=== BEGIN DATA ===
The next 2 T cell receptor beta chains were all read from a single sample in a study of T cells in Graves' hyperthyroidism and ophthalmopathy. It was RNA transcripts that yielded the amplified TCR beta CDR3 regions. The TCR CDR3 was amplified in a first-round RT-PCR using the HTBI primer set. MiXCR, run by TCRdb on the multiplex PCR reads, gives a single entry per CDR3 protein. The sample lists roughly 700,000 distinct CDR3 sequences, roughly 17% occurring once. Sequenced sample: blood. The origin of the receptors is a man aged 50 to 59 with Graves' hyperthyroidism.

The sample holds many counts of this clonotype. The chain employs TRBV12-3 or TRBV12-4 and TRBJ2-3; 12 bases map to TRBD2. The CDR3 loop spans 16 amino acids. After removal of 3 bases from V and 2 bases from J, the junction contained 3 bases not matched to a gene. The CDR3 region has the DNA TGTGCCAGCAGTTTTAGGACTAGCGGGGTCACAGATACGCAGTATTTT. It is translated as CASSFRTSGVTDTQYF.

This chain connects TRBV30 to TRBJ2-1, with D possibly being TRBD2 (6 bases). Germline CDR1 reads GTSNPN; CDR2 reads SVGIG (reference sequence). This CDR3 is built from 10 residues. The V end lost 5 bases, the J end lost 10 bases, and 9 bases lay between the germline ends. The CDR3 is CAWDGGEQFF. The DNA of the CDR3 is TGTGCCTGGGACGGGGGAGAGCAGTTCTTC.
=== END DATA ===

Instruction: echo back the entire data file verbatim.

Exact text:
The next 2 T cell receptor beta chains were all read from a single sample in a study of T cells in Graves' hyperthyroidism and ophthalmopathy. It was RNA transcripts that yielded the amplified TCR beta CDR3 regions. The TCR CDR3 was amplified in a first-round RT-PCR using the HTBI primer set. MiXCR, run by TCRdb on the multiplex PCR reads, gives a single entry per CDR3 protein. The sample lists roughly 700,000 distinct CDR3 sequences, roughly 17% occurring once. Sequenced sample: blood. The origin of the receptors is a man aged 50 to 59 with Graves' hyperthyroidism.

The sample holds many counts of this clonotype. The chain employs TRBV12-3 or TRBV12-4 and TRBJ2-3; 12 bases map to TRBD2. The CDR3 loop spans 16 amino acids. After removal of 3 bases from V and 2 bases from J, the junction contained 3 bases not matched to a gene. The CDR3 region has the DNA TGTGCCAGCAGTTTTAGGACTAGCGGGGTCACAGATACGCAGTATTTT. It is translated as CASSFRTSGVTDTQYF.

This chain connects TRBV30 to TRBJ2-1, with D possibly being TRBD2 (6 bases). Germline CDR1 reads GTSNPN; CDR2 reads SVGIG (reference sequence). This CDR3 is built from 10 residues. The V end lost 5 bases, the J end lost 10 bases, and 9 bases lay between the germline ends. The CDR3 is CAWDGGEQFF. The DNA of the CDR3 is TGTGCCTGGGACGGGGGAGAGCAGTTCTTC.